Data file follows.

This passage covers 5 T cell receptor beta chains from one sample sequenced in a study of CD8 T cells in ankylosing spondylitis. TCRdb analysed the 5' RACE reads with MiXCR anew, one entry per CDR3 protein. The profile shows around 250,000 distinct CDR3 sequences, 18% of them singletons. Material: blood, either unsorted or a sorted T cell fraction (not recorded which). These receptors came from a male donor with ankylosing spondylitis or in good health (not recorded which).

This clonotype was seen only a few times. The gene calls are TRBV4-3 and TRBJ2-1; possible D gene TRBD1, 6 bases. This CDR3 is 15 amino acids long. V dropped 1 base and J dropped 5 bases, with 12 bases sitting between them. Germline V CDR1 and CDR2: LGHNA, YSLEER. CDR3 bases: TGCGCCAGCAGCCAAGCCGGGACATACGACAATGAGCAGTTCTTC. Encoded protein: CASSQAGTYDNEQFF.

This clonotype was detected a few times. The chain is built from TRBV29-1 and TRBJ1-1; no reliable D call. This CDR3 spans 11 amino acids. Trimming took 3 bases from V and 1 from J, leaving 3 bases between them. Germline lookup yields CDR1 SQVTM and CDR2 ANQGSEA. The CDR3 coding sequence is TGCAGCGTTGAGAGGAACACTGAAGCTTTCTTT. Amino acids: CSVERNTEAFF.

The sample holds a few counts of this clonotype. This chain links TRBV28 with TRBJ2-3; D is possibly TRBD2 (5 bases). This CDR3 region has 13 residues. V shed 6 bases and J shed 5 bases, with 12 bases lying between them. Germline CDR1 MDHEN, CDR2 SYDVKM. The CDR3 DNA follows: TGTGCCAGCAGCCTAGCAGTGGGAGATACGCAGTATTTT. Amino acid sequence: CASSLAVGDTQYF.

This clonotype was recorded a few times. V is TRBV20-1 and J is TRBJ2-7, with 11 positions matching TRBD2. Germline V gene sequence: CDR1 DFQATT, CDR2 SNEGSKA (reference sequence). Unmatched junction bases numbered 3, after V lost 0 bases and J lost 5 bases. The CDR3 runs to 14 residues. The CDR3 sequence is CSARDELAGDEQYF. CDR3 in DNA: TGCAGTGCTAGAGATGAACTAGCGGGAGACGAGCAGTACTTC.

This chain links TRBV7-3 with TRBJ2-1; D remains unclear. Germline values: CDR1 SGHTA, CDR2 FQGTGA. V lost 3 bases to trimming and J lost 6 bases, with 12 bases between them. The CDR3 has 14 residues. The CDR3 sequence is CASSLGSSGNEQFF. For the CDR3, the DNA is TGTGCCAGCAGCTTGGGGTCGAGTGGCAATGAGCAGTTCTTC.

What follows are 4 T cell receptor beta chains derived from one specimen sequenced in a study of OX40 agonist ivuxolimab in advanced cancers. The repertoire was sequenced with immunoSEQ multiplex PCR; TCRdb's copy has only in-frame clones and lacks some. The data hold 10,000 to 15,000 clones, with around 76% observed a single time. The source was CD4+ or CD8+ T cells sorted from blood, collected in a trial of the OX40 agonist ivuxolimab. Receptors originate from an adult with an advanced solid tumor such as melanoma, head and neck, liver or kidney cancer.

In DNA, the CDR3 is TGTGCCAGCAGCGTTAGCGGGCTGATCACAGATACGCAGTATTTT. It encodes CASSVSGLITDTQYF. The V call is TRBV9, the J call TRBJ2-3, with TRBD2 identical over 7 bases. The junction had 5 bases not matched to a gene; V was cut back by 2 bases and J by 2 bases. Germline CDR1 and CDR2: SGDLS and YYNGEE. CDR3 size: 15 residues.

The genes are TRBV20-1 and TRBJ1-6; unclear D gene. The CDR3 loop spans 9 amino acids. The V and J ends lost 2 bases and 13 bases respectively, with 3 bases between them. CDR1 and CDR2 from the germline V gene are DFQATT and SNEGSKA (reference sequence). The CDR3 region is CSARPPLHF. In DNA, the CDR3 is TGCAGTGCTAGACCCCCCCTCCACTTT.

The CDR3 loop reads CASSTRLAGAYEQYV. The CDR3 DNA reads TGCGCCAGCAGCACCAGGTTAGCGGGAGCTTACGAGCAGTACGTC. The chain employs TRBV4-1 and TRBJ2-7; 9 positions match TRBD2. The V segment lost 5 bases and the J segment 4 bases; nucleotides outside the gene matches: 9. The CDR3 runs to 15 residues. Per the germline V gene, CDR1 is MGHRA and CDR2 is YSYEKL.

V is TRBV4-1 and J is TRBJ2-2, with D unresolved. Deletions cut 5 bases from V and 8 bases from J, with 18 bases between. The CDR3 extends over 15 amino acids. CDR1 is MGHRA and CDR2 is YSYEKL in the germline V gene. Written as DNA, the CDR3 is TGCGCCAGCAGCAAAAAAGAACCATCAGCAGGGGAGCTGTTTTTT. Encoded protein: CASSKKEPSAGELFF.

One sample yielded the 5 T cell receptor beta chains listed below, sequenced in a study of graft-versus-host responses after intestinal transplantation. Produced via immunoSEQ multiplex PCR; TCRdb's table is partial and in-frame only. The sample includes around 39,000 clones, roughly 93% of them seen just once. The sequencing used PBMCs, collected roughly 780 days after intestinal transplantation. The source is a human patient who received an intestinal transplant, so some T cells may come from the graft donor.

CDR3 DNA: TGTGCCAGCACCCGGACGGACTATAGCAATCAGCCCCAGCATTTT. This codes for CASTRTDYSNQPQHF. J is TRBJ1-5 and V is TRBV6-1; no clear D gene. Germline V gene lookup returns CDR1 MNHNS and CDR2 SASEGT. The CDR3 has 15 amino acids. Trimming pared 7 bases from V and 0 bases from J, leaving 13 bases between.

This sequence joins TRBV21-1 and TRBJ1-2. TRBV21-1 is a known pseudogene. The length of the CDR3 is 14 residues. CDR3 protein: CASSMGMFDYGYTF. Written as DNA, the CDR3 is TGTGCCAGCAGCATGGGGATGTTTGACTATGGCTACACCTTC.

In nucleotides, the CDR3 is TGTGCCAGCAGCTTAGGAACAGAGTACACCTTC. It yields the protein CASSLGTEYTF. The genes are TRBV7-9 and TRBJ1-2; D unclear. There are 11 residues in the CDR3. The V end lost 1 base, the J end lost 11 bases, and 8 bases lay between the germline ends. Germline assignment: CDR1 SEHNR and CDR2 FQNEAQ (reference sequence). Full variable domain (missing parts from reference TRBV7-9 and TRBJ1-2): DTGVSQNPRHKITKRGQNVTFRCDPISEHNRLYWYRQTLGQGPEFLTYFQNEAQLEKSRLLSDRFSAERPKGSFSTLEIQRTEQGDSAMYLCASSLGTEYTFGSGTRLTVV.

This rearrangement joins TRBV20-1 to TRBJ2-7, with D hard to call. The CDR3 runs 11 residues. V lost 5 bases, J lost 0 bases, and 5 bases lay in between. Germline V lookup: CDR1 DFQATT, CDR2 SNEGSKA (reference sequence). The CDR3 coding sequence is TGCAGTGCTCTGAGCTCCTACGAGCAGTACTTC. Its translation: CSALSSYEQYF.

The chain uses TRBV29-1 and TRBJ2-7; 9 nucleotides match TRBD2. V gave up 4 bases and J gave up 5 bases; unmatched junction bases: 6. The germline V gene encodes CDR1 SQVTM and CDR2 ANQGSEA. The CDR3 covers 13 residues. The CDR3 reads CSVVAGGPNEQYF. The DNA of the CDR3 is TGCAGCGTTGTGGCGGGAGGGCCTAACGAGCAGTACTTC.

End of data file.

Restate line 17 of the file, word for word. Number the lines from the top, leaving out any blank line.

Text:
The chain uses TRBV29-1 and TRBJ2-7; 9 nucleotides match TRBD2. V gave up 4 bases and J gave up 5 bases; unmatched junction bases: 6. The germline V gene encodes CDR1 SQVTM and CDR2 ANQGSEA. The CDR3 covers 13 residues. The CDR3 reads CSVVAGGPNEQYF. The DNA of the CDR3 is TGCAGCGTTGTGGCGGGAGGGCCTAACGAGCAGTACTTC.